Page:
And then, last Friday, Lucy’s prophecy was fulfilled. Susan Scully, red-faced and wild-eyed, rode into the office on her broom and self-destructed all over the place, leaving no foul language unfurled, or any lingering doubt about the nature of her business with her “lying, cheating, poor excuse for a husband” and his “(Bleep), pathetic, home wrecking whore.”
Scully could be heard cajoling his wife to calm down, to talk about it at home, but Susan’s voice continued to condemn, accuse and berate him. Then, bursting from Scully’s office, she advanced on the dumbfounded Mary like George Patton and the Third Army on Berlin, yelling at the top of her voice, “You want the (Bleep, Bleep)…..you can have him,” poking her right index finger into Mary’s shoulder blade for emphasis.
Mary, who had been glued by fear to her chair, rose to defend herself against the coming onslaught. Fortunately, the totally out-of-control Mrs. Scully was intercepted by the policeman who, normally stationed right outside the entrance to the Mayor’s Office, had taken a walk to the Men’s Room but came running when he heard the commotion.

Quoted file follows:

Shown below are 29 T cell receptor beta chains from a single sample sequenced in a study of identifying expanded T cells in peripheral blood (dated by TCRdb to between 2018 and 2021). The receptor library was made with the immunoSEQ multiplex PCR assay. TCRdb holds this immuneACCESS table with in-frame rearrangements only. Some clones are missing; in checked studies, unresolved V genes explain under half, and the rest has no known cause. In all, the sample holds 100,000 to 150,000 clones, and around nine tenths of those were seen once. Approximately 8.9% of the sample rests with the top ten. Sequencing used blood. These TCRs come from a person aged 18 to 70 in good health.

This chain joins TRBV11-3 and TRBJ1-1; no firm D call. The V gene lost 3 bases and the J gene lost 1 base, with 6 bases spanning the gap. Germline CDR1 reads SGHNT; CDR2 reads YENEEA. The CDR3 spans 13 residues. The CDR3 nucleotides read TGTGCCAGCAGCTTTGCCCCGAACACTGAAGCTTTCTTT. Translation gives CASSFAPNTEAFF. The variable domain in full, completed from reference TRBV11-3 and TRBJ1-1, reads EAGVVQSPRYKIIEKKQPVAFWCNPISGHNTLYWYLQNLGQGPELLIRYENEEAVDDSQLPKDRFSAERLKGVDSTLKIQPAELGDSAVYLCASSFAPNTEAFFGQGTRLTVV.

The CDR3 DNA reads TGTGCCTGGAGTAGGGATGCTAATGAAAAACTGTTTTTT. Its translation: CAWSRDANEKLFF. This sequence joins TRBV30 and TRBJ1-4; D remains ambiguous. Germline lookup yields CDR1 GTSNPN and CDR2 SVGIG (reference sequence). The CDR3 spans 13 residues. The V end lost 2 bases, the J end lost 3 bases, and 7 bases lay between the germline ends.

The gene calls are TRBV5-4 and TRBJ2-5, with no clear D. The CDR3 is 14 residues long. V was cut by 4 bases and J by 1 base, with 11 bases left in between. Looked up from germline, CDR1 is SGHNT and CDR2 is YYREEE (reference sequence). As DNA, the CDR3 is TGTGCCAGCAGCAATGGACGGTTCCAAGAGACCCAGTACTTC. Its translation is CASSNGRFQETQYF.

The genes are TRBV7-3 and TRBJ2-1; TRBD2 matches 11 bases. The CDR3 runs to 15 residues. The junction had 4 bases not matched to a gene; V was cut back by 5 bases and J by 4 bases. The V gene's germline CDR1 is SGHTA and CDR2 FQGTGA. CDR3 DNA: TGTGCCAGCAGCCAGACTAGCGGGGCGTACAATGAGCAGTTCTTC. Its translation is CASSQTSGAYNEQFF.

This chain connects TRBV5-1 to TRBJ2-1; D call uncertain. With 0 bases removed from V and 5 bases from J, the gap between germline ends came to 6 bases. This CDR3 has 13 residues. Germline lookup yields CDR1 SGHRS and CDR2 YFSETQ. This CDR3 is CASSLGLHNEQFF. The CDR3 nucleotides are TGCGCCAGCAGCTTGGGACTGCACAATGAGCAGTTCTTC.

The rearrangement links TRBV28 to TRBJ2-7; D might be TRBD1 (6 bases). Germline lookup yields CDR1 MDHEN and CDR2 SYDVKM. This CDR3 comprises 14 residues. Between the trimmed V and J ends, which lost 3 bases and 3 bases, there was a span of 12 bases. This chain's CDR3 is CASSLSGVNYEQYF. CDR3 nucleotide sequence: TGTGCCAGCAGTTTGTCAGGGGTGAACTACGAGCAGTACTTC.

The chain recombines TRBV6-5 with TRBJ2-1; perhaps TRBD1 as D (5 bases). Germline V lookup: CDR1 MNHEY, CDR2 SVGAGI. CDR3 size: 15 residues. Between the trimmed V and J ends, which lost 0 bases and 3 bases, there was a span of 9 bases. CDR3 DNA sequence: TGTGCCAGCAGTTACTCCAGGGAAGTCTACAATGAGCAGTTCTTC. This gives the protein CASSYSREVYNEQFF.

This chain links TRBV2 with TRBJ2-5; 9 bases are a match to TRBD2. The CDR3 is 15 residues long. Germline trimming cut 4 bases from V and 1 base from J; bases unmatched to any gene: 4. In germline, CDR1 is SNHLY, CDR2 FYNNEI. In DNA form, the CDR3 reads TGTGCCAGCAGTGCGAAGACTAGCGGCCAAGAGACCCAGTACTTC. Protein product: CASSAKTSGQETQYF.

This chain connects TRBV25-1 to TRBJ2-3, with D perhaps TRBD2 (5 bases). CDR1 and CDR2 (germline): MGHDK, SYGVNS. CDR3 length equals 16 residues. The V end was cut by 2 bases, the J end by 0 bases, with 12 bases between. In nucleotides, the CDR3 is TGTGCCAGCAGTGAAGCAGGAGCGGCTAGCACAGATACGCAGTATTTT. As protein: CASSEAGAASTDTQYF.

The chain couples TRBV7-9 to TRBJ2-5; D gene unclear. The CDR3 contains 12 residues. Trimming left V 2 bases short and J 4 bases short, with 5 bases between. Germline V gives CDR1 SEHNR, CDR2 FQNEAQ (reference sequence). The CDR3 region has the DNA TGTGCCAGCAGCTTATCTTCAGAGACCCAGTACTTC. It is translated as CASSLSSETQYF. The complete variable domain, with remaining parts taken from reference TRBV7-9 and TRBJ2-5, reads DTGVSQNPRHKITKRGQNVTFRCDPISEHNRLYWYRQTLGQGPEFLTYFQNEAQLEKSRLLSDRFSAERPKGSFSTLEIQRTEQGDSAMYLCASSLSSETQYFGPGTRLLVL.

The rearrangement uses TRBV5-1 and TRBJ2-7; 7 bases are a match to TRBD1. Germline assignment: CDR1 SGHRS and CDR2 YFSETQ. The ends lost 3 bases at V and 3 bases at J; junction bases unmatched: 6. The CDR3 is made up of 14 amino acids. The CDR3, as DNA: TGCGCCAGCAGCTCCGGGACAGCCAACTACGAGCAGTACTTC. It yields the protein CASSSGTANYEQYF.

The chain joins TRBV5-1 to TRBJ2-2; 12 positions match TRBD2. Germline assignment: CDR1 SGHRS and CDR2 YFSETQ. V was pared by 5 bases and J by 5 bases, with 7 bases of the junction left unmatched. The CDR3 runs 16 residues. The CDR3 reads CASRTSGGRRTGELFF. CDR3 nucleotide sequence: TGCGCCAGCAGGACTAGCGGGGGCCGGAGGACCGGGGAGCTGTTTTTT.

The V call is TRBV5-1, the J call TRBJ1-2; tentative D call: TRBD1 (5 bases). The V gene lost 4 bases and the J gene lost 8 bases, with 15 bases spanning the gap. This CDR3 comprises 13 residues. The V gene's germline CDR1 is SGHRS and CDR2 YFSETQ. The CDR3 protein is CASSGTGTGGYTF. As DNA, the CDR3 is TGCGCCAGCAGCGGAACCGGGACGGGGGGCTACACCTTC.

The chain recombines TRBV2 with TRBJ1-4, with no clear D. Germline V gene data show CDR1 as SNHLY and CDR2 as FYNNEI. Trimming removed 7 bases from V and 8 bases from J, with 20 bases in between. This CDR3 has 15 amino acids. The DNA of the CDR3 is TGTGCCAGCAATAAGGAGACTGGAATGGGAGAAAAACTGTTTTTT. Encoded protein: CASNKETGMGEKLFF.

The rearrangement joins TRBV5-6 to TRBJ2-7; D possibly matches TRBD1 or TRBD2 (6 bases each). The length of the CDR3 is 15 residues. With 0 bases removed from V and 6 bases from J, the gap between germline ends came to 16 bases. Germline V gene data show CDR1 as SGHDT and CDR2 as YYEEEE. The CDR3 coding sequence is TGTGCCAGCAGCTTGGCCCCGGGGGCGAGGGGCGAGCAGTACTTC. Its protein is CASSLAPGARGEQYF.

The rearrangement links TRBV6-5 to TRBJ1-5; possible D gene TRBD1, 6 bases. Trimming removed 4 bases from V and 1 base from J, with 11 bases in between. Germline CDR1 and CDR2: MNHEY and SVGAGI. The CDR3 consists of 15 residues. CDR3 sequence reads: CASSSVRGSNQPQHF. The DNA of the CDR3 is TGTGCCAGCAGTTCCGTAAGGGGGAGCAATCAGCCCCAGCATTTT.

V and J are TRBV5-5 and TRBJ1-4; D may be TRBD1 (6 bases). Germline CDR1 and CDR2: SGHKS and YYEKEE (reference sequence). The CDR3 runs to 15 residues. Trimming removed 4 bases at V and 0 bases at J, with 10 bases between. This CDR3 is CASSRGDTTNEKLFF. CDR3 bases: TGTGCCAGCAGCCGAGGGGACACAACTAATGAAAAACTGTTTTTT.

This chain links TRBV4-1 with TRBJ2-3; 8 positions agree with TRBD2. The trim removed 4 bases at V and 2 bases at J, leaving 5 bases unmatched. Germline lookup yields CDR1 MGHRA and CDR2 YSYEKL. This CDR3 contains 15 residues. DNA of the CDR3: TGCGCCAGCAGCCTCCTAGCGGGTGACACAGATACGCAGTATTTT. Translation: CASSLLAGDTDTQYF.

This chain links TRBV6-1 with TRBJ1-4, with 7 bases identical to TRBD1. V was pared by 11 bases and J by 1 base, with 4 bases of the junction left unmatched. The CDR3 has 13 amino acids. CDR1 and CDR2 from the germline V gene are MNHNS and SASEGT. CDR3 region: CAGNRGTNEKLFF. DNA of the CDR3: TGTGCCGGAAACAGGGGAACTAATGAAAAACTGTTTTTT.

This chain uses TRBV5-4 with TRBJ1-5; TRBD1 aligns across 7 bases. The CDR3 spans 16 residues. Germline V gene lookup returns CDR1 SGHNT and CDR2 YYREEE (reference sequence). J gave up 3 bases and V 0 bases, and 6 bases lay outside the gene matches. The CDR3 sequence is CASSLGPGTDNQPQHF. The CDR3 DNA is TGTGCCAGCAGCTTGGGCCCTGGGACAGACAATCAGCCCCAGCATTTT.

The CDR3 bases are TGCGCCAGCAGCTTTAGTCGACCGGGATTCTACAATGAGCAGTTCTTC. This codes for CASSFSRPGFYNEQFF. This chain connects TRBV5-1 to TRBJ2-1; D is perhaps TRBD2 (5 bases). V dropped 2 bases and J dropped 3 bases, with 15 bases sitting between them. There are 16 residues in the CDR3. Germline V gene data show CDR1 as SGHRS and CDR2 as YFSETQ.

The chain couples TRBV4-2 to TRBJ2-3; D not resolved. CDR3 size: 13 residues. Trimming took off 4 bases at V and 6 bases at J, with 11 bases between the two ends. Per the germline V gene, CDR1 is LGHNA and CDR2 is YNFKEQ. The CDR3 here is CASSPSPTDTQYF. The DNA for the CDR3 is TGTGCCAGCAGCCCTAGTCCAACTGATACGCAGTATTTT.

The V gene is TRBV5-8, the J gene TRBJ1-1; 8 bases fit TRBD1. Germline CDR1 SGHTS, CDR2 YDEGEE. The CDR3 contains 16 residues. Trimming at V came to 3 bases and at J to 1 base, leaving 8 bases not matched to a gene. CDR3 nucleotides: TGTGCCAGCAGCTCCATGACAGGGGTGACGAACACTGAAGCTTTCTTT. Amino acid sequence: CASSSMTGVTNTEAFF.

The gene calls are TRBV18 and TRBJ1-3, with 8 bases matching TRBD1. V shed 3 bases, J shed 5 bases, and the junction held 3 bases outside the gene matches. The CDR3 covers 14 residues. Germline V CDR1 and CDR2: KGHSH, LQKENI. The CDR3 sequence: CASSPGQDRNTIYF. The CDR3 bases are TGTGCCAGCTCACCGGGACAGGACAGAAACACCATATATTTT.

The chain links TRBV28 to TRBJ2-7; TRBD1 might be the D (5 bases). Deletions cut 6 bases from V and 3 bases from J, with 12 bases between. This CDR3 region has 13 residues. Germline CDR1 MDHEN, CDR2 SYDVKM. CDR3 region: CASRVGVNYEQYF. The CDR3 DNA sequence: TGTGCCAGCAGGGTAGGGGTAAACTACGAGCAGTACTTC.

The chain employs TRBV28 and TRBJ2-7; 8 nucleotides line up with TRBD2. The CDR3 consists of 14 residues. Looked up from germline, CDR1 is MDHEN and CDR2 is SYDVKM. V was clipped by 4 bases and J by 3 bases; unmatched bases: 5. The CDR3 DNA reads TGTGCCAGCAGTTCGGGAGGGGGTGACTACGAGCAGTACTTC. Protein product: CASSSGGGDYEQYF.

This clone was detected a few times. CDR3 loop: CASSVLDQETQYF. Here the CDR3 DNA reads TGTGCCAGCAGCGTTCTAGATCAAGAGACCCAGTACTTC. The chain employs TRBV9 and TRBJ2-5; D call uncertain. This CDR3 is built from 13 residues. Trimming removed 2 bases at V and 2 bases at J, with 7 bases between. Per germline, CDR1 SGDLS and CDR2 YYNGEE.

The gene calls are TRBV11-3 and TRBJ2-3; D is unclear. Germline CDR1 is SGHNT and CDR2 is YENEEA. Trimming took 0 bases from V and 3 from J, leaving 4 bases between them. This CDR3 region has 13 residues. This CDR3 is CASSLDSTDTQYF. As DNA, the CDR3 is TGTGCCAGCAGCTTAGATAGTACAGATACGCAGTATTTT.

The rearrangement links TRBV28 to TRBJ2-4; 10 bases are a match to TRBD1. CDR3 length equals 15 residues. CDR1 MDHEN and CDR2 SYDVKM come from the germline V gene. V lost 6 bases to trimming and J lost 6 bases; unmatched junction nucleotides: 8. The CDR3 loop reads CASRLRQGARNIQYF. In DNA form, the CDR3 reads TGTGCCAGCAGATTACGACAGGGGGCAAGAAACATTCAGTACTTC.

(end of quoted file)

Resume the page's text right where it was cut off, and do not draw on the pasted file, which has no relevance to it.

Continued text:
Not knowing the intruder was Scully’s wife, he treated her like she was a radical community activist bent on marshalling her troops for a sit-in against some new City Council proposal.
Scully, who had been right behind his wife, convinced the guard that she would cause no further disturbance, and grasping her by the arm a little more tightly than was necessary, he steered her to the stairway, rather than risking another scene in an elevator.